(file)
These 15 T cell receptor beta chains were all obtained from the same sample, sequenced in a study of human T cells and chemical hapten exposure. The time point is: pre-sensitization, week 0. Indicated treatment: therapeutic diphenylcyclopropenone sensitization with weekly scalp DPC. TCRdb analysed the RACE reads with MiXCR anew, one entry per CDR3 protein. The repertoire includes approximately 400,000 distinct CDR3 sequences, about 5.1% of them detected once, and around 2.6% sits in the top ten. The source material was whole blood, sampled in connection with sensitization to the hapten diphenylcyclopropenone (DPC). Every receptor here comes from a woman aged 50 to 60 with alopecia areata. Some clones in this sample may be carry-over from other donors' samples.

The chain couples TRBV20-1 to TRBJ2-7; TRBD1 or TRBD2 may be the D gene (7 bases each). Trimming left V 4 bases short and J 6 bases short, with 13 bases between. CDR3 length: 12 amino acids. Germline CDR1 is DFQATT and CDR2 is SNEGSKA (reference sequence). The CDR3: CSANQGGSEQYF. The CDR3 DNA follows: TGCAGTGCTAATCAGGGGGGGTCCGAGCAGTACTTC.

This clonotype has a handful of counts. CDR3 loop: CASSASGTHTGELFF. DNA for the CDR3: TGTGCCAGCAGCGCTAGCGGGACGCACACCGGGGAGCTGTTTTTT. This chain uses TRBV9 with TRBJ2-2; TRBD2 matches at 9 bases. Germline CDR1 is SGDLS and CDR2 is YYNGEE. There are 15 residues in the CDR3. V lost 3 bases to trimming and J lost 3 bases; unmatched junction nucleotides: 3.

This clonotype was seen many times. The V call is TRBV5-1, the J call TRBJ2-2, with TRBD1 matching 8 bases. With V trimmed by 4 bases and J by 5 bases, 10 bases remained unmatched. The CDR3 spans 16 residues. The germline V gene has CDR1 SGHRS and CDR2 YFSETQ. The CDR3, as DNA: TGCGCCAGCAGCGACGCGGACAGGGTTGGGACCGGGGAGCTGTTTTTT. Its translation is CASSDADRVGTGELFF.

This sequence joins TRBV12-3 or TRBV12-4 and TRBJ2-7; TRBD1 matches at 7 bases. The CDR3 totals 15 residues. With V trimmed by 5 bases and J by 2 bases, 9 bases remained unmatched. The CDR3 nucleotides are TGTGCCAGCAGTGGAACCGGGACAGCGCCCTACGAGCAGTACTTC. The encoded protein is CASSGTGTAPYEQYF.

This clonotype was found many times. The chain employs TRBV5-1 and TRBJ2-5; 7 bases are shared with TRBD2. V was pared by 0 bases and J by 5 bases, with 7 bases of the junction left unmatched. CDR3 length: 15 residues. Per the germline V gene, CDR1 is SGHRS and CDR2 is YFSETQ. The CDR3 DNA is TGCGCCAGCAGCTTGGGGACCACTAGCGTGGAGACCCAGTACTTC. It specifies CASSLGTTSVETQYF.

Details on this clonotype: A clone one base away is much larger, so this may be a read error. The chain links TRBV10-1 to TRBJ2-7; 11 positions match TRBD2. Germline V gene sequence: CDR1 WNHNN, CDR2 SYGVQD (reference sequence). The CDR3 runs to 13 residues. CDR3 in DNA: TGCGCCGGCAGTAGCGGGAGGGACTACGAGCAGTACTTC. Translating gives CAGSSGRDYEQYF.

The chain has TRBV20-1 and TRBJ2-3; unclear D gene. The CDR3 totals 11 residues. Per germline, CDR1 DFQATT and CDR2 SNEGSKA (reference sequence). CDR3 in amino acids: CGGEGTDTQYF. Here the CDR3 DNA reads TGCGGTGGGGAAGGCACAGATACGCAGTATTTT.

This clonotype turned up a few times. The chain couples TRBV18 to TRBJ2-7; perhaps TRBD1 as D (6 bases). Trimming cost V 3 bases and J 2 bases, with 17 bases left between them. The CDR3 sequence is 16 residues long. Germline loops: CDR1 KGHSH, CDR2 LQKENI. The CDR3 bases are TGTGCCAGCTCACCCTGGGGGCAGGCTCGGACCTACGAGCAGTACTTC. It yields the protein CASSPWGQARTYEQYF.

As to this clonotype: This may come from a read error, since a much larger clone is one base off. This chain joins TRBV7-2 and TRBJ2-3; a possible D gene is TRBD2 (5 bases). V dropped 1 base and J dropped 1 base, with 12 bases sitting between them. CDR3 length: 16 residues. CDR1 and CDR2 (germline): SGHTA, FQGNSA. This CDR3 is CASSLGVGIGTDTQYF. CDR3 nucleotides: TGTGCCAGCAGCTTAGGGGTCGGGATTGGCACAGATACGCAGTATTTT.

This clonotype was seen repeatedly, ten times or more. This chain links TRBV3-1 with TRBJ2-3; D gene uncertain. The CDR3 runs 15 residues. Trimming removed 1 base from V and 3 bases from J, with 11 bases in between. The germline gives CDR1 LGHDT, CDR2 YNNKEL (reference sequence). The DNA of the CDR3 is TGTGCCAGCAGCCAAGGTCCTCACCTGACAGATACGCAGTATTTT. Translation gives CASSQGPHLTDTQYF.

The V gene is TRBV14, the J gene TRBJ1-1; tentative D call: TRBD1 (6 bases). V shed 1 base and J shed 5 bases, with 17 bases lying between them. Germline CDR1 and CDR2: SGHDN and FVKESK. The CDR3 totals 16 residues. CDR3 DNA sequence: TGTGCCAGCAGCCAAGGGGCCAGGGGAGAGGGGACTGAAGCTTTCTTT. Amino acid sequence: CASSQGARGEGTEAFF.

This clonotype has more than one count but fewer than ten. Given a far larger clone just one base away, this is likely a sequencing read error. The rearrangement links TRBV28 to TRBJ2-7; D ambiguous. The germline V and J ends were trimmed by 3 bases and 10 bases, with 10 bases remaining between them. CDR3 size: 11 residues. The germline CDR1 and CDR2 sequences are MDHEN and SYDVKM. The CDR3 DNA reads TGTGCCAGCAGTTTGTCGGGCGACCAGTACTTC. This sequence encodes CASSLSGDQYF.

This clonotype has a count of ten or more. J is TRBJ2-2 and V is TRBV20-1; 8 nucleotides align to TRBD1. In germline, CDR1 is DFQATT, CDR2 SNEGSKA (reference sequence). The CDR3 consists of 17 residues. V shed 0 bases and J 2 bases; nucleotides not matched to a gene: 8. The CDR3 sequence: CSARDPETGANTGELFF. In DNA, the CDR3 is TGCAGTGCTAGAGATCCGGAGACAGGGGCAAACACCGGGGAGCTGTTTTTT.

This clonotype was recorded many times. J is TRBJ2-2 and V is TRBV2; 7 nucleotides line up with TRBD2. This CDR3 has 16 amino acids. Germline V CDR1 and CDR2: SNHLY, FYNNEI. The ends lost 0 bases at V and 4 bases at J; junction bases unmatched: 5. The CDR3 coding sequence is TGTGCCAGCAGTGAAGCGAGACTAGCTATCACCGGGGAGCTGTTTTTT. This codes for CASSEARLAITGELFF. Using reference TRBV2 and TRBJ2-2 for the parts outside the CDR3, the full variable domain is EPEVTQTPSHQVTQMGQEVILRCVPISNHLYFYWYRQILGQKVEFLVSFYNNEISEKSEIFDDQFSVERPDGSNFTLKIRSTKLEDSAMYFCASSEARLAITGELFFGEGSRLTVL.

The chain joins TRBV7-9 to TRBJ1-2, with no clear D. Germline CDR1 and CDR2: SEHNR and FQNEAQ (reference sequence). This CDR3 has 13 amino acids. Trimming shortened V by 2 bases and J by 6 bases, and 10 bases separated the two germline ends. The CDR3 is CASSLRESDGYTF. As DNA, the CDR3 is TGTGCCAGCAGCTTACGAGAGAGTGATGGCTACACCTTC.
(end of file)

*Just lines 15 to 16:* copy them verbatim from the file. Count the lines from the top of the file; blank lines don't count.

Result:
This clonotype was recorded many times. J is TRBJ2-2 and V is TRBV2; 7 nucleotides line up with TRBD2. This CDR3 has 16 amino acids. Germline V CDR1 and CDR2: SNHLY, FYNNEI. The ends lost 0 bases at V and 4 bases at J; junction bases unmatched: 5. The CDR3 coding sequence is TGTGCCAGCAGTGAAGCGAGACTAGCTATCACCGGGGAGCTGTTTTTT. This codes for CASSEARLAITGELFF. Using reference TRBV2 and TRBJ2-2 for the parts outside the CDR3, the full variable domain is EPEVTQTPSHQVTQMGQEVILRCVPISNHLYFYWYRQILGQKVEFLVSFYNNEISEKSEIFDDQFSVERPDGSNFTLKIRSTKLEDSAMYFCASSEARLAITGELFFGEGSRLTVL.

The chain joins TRBV7-9 to TRBJ1-2, with no clear D. Germline CDR1 and CDR2: SEHNR and FQNEAQ (reference sequence). This CDR3 has 13 amino acids. Trimming shortened V by 2 bases and J by 6 bases, and 10 bases separated the two germline ends. The CDR3 is CASSLRESDGYTF. As DNA, the CDR3 is TGTGCCAGCAGCTTACGAGAGAGTGATGGCTACACCTTC.